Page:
ISM Non-Manufacturing: Continued Growth in August
The Institute of Supply Management (ISM) has now released the August Non-Manufacturing Purchasing Managers' Index (PMI), also known as the ISM Services PMI. The headline Composite Index is at 55.3 percent, up 1.4 from 53.9 last month. Today's number came in below the Investing.com forecast of 55.4 percent.
Here is the report summary:
"The NMI® registered 55.3 percent, which is 1.4 percentage points higher than the July reading of 53.9 percent. This represents continued growth in the non-manufacturing sector at a faster rate. The Non-Manufacturing Business Activity Index increased to 57.5 percent, 1.6 percentage points higher than the July reading of 55.9 percent, reflecting growth for the 97th consecutive month, at a faster rate in August. The New Orders Index registered 57.1 percent, 2 percentage points higher than the reading of 55.1 percent in July. The Employment Index increased 2.6 percentage points in August to 56.2 percent from the July reading of 53.6 percent. The Prices Index increased 2.2 percentage points from the July reading of 55.7 percent to 57.9 percent, indicating prices increased in August for the third consecutive month. According to the NMI®, 15 non-manufacturing industries reported growth. The non-manufacturing sector has rebounded from the prior month’s cooling-off period. The majority of respondents are optimistic about business conditions going forward."[Source]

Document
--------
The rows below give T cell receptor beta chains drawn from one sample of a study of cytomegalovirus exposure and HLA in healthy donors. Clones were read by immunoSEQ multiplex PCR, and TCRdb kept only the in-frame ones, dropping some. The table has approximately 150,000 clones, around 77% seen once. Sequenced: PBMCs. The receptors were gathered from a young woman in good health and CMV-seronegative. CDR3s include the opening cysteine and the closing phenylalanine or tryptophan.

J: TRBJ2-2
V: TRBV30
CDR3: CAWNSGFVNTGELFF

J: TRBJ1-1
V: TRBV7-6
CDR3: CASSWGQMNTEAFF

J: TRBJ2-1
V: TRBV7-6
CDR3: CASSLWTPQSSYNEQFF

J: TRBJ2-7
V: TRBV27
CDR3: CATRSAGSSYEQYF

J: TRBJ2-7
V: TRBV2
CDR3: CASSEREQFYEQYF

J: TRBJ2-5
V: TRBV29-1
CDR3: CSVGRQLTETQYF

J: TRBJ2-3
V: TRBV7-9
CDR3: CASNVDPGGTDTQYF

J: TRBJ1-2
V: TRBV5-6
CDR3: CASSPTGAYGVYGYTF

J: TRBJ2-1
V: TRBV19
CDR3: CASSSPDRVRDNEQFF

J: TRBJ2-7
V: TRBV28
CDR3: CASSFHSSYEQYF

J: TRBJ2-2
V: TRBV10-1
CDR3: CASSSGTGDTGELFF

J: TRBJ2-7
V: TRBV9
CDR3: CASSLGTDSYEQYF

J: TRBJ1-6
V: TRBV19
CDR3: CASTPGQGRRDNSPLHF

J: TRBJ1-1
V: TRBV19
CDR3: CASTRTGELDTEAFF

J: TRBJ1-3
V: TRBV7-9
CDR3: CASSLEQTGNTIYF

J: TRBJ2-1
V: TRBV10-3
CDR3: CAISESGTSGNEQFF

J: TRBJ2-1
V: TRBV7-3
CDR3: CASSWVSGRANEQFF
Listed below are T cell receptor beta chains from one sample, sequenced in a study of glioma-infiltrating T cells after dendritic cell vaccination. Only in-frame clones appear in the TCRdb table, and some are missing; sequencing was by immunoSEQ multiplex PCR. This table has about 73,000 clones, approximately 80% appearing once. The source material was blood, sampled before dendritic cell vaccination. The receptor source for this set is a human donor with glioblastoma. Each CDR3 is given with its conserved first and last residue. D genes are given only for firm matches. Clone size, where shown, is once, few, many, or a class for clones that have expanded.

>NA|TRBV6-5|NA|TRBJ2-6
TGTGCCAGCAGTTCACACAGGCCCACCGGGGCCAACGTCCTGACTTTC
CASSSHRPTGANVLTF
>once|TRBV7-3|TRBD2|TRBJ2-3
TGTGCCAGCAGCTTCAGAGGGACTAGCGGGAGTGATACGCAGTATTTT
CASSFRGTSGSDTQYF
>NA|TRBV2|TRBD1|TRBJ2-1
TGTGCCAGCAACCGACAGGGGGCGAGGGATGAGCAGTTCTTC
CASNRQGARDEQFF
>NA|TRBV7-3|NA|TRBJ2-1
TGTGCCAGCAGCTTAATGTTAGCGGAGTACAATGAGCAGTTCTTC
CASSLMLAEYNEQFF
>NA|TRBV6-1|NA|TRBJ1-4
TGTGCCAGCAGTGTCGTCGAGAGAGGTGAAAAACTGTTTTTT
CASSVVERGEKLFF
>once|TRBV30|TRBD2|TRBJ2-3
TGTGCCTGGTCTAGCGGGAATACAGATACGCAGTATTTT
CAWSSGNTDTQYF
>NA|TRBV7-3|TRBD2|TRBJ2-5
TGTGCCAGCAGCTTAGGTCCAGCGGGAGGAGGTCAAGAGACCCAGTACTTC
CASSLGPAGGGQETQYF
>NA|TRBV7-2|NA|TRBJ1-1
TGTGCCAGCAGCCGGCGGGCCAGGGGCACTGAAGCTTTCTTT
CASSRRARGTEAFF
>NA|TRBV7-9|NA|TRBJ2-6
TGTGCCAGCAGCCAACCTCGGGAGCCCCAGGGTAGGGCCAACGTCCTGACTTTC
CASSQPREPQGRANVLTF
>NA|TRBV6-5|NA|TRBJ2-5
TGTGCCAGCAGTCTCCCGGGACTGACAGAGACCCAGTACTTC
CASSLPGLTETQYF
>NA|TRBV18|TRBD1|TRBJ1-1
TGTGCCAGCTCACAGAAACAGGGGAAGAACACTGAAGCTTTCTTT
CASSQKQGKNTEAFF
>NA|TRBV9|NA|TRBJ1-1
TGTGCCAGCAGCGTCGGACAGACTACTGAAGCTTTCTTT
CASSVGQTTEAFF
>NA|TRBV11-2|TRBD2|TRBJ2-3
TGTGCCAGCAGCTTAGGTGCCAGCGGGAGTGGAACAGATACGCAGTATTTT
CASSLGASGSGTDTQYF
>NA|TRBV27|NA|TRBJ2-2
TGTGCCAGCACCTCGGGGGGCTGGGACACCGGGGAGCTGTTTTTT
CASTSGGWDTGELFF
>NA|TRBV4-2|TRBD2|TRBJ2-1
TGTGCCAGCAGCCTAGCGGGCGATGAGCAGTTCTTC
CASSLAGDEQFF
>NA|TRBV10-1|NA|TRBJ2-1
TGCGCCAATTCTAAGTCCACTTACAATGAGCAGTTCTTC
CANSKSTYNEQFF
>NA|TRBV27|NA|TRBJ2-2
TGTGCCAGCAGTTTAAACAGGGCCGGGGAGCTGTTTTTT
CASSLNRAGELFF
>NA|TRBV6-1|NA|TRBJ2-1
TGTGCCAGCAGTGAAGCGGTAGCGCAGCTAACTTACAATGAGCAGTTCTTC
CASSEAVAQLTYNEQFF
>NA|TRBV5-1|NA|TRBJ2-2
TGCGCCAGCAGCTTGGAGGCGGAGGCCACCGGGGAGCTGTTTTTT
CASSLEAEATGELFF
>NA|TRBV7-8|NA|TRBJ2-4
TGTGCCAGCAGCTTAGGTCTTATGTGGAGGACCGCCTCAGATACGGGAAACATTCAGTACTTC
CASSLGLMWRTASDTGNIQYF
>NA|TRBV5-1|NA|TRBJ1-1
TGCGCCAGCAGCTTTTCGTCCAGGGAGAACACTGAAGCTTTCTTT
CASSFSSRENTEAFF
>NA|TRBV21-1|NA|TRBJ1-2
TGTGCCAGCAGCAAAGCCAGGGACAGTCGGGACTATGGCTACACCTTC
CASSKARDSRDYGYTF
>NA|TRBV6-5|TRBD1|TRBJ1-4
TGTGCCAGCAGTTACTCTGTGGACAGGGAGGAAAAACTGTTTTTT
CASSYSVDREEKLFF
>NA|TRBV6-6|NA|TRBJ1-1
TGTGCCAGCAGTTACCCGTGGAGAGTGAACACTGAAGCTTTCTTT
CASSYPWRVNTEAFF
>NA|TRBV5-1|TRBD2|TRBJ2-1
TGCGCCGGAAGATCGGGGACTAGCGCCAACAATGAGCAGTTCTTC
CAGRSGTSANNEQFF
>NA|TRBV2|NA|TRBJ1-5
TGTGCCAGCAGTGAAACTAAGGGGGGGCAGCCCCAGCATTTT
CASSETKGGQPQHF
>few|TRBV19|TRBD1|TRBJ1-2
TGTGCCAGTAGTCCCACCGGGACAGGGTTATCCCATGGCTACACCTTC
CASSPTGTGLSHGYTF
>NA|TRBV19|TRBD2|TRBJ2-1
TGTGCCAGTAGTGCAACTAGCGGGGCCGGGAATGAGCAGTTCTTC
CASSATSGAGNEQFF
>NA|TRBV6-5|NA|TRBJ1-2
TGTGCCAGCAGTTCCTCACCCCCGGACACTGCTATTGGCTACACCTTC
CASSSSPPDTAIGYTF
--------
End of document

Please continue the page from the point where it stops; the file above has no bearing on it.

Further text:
Unlike its much older kin, the ISM Manufacturing Series, there is relatively little history for ISM's Non-Manufacturing data, especially for the headline Composite Index, which dates from 2008. The chart below shows Non-Manufacturing Composite. We have only a single recession to gauge is behavior as a business cycle indicator.
The more interesting and useful subcomponent is the Non-Manufacturing Business Activity Index. The latest data point at 57.5 percent is up 1.6 percent from a seasonally adjusted 55.9 the previous month.
For a diffusion index, this can be an extremely volatile indicator, hence the addition of a six-month moving average to help us visualize the short-term trends.
Theoretically, this indicator should become more useful as the time frame of its coverage expands. Manufacturing may be a more sensitive barometer than Non-Manufacturing activity, but we are increasingly a services-oriented economy, which explains our intention to keep this series on the radar.
Here is a table showing the trend in the underlying components.